"The ability to sustain life on earth is shrinking
In perfect unison with rising population.
Soon, half of all species will be lost to climate change
And ecological collapse due to human activity.
Thus, we either reduce our race voluntarily
Or nature will do it for us,
And She will be fucking brutal!"

—Cradle of Filth, Suffer Our Dominion

Garou is a term used by the werewolves to identify their race and culture. The term is used nearly interchangeably with Garou Nation.

In the Middle Kingdom, the corresponding term is Langren (Wolf People) or Ookami Senshi (Wolf Soldiers).

Garou adhere to the Litany, a code which depicts the laws of the Garou Nation. The place of each individual Garou is dictated by the moon phase under which he or she is born. There are five Auspices that mandate a Garou's function within werewolf society.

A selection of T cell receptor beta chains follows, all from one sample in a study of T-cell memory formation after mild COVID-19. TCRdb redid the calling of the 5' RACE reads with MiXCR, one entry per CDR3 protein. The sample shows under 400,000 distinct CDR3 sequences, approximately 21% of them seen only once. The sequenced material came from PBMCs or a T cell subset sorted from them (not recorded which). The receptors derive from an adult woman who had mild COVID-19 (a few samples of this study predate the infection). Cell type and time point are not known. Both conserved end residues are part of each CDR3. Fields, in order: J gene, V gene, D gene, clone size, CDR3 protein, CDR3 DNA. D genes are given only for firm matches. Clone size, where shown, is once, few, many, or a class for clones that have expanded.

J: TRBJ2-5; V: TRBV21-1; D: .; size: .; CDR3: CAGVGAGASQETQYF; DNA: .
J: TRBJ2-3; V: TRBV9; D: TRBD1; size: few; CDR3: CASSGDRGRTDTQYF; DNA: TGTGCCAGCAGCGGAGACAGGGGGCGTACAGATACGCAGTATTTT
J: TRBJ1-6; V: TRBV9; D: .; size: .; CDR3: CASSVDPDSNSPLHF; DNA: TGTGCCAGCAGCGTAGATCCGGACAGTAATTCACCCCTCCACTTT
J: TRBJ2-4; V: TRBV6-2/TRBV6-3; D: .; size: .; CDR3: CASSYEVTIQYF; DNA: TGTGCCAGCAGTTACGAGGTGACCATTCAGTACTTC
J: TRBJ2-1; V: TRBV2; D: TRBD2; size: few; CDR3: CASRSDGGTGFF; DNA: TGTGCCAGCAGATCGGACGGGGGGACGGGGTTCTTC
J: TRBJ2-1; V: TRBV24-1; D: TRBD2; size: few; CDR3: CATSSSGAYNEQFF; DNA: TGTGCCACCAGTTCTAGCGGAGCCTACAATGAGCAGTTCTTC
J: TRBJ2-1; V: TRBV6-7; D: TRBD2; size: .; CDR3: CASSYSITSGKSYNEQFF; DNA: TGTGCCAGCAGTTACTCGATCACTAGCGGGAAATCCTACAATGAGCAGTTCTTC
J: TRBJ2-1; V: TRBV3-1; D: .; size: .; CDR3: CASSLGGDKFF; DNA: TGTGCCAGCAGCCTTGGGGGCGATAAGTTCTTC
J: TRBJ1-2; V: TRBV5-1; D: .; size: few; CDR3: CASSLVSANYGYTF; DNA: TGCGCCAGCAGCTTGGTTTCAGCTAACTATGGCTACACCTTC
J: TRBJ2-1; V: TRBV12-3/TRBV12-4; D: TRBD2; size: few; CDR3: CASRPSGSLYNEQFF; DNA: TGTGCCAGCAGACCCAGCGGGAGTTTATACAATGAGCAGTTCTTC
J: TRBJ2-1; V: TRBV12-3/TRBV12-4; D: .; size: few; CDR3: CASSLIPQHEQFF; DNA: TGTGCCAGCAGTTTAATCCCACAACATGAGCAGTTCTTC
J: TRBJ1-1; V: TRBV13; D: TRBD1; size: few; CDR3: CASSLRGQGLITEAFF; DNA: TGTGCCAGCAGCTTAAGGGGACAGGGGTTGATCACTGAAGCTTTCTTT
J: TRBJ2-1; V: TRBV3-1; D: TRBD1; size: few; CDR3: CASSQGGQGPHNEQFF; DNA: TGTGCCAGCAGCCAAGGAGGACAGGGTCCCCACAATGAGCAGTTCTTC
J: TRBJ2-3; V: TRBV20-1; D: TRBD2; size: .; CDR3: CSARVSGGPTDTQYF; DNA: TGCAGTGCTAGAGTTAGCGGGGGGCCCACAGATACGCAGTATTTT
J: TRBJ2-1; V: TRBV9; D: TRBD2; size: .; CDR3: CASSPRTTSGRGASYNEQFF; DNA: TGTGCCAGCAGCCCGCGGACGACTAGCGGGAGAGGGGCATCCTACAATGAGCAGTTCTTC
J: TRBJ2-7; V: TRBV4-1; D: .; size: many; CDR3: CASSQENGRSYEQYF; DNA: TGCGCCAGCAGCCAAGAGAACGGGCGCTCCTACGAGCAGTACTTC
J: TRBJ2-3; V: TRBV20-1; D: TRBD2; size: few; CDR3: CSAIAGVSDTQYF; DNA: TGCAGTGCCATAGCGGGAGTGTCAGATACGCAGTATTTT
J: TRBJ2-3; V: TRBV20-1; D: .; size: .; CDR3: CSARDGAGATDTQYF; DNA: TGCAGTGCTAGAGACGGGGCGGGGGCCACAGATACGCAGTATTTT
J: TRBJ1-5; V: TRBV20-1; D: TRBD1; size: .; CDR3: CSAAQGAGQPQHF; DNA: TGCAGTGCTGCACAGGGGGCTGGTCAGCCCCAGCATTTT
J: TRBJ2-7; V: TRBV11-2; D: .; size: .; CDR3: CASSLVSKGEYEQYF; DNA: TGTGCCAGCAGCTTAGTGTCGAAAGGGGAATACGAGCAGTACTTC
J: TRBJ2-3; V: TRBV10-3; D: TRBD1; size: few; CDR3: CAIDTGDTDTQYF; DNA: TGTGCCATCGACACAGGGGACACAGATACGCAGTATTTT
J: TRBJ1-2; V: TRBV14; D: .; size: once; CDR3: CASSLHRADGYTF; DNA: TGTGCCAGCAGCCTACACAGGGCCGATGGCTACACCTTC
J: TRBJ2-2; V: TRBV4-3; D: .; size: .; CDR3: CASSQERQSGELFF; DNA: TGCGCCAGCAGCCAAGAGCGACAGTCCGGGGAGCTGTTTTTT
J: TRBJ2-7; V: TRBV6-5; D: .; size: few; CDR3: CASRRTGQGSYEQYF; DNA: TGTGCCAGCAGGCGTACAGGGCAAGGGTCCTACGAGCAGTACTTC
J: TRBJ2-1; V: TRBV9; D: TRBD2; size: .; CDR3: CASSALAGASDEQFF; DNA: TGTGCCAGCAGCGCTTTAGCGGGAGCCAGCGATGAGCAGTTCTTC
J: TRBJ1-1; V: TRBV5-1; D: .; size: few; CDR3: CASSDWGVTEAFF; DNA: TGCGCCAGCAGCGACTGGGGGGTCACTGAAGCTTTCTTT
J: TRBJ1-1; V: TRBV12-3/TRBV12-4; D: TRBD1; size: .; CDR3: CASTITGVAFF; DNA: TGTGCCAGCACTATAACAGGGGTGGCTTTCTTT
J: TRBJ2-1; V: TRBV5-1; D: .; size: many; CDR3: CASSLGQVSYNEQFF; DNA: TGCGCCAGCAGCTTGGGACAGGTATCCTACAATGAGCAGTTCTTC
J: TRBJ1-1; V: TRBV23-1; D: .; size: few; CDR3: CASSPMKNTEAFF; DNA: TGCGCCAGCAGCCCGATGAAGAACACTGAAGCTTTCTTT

Rank is a fundamental part of Garou society, and the fullest manifestation of the hierarchical nature of werewolves.

  • Rank 1 - Cliath
  • Rank 2 - Fostern
  • Rank 3 - Adren
  • Rank 4 - Athro
  • Rank 5 - Elder
  • Rank 6 - Legend

Rank measures a werewolf’s station among other Garou, and it is determined by an individual’s renown totals — though the exact requirements are different for each auspice. All Garou begin at Rank 1 and may evolve to Rank 5 with time and effort - but only the wisest and most powerful among their kind will attain Rank 6.

A werewolf fresh from its First Change has no rank at all - it is merely a pup or cub. Many such pups go through training and preparation before their Rite of Passage, though the length and quality varies depending on the tribe and individual sept.

After the ordeal of the Rite of Passage, the young werewolf has proven his or her right and worth to join the Garou Nation in their war, and so earns the first rank, that of Cliath. With this success comes a small amount of Renown.

The Curse